The Botched Airline Bombing and Our National Nervous BreakdownDecember 30, 2009
From Michael Economides, Editor-in-Chief of the Energy Tribune
Looking at the saturation press coverage, it is not hard to discern the objectives of the terrorists: cost us a lot of money and give us the equivalent of a national nervous breakdown.
As a nation, we should discipline ourselves to take the tough but rational decisions and resist knee-jerk reactions, not unlike what we as individuals do in our daily lives, admittedly with varying degrees of success.
The hapless Umar Faruk Abdulmutallab, the would-be airliner bomber, should be more the subject of bemused pity rather than a national mobilization. He literally and figuratively castrated himself and the movement he represents. The story of his father warning the US Embassy in Nigeria is not unlike the famous statement attributed to Georges Clemenceau, France’s prime minister during World War I who said “If my son is not a communist by age 20 I will disown him; if he is still a communist by age 40, I will again disown him.”
Today, among restless and disenfranchised Muslim youths, one can readily replace “communist” by “islamist” and the end result is one and the same. The movement, without a real aim and without any coherent and effective organization, is nothing more than a social trend which can lead to isolated tragedies but certainly does not warrant a trillion dollar response. We should declare an unmitigated victory that nothing major has happened since September 11, 2001. It should also show the powerlessness of our adversaries. Unfortunately, for many Umar wannabes, what we are doing now is by far the biggest encouragement to vent their social and physical predilections. Let’s stop now.
I hoped that what Homeland Security Secretary Janet Napolitano said on Sunday — and, following a wide outcry quickly recanted on Monday — that the “system worked,” meant that our reaction would be measured and not panicked; that we would continue traveling and working normally. Unfortunately our propensity to exaggerate and the press’s ability to sensationalize again got the best of us.
It may sound crass and heartless for the people involved and their families, but had the operation not been botched, in itself a far-fetched chance for the naïve and incompetent Umar, and resulted in a brutal tragedy, the cost to our economy and the impact on our life would be tiny, compared to what any attempted reaction to seal off all chances for repetition will cost in both real money and anxiety. There is another huge by-product of the re-orientation of the press coverage: It has relegated truly important issues to the inside pages of newspapers and removed them entirely from TV news. Other than the healthcare issue, in my area of interest, energy, there have been two very important events recently that both warrant major national attention, potentially worth trillions.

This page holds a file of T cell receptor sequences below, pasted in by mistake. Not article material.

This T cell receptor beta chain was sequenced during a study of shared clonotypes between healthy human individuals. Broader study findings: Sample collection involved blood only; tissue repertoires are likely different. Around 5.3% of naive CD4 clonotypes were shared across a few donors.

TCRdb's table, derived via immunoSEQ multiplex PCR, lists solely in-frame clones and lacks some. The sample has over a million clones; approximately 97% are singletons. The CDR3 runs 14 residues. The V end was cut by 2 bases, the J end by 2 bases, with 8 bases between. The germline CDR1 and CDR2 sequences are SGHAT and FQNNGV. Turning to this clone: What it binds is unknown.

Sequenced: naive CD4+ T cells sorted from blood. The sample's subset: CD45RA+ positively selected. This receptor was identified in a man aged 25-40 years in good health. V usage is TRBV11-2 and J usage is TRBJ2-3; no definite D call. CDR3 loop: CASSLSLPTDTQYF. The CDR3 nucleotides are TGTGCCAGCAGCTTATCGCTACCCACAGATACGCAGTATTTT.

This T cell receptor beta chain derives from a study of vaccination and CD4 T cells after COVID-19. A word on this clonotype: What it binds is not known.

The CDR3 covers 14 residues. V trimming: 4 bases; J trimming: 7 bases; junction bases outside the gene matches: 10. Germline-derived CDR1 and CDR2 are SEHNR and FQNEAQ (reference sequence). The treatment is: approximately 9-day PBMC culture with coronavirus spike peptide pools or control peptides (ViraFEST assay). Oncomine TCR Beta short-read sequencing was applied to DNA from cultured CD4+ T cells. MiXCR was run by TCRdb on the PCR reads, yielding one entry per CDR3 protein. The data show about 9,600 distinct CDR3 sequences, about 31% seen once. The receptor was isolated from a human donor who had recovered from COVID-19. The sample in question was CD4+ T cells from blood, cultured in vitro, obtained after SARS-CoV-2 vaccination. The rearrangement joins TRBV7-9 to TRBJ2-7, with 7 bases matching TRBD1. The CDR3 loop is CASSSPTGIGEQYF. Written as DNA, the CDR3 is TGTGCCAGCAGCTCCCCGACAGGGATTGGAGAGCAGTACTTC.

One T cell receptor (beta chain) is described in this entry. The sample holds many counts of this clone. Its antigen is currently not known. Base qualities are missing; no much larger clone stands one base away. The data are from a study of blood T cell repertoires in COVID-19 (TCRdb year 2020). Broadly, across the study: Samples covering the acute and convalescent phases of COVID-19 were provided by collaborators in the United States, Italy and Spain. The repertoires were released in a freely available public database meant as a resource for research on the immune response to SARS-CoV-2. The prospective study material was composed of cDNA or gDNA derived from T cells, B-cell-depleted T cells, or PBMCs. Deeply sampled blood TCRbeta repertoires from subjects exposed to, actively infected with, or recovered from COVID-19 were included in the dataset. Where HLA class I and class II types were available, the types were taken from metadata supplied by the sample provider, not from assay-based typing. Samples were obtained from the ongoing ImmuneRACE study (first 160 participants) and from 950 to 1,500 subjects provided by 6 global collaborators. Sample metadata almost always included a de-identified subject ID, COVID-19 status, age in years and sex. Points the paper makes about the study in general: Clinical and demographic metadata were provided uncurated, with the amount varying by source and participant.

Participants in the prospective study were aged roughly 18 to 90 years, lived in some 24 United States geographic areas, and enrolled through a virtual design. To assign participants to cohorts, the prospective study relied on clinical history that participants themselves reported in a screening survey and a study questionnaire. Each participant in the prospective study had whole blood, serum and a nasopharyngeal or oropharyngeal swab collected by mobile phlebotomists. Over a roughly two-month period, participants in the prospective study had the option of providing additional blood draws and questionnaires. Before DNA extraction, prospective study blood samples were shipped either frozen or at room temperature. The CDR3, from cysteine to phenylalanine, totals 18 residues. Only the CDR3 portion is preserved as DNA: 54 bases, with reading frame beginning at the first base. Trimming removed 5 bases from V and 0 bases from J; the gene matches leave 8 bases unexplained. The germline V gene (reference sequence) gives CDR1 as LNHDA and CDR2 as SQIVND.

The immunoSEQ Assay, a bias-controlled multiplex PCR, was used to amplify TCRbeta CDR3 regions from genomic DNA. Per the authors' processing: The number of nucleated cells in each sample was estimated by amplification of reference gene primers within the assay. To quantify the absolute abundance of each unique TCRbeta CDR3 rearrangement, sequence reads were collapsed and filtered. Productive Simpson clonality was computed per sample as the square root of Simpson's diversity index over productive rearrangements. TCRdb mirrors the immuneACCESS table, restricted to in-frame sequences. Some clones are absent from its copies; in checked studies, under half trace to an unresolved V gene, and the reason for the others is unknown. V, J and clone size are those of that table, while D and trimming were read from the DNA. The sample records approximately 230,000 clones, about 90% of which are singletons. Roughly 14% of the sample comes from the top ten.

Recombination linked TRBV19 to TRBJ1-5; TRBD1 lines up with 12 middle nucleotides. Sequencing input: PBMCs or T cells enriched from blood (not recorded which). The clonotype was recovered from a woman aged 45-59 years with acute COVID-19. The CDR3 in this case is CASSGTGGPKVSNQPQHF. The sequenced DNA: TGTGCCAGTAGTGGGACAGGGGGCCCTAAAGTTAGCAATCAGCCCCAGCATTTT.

The first was the recent bid for Iraqi oil fields in which, the Iraqi government, showing a marked independence from the expectations of the conspiracy and the war-for-oil theorists, shut out American oil companies. The Iraqi oilfields, languishing for years, first because of the draconian sanctions during the Saddam Hussein years and the ravages of war since then, are perhaps the most potentially prolific in the world. Over the next decade, Iraqi oil production is expected to top 11 million barrels per day, quadrupling the current production of 2.5 million barrels per day and vying to surpass Saudi Arabia as the world’s biggest oil producer. In the process it will make a mockery of the constantly re-surfacing Peak Oil talk.
The second was the meeting in Copenhagen, which although it fell far short of the promises made by its promoters, it has legitimized what many thought was very sketchy science, the man-made link to climate change. The toothpaste is out of the tube and future legislation, any legislation, on cap-and-trade will have huge and lasting negative economic impact both in size and on the lifestyle as we know it.
These are the compounded effects of the Detroit airline incident, an event that rational human beings should have shrugged off and ignored so that we can focus on far weightier issues.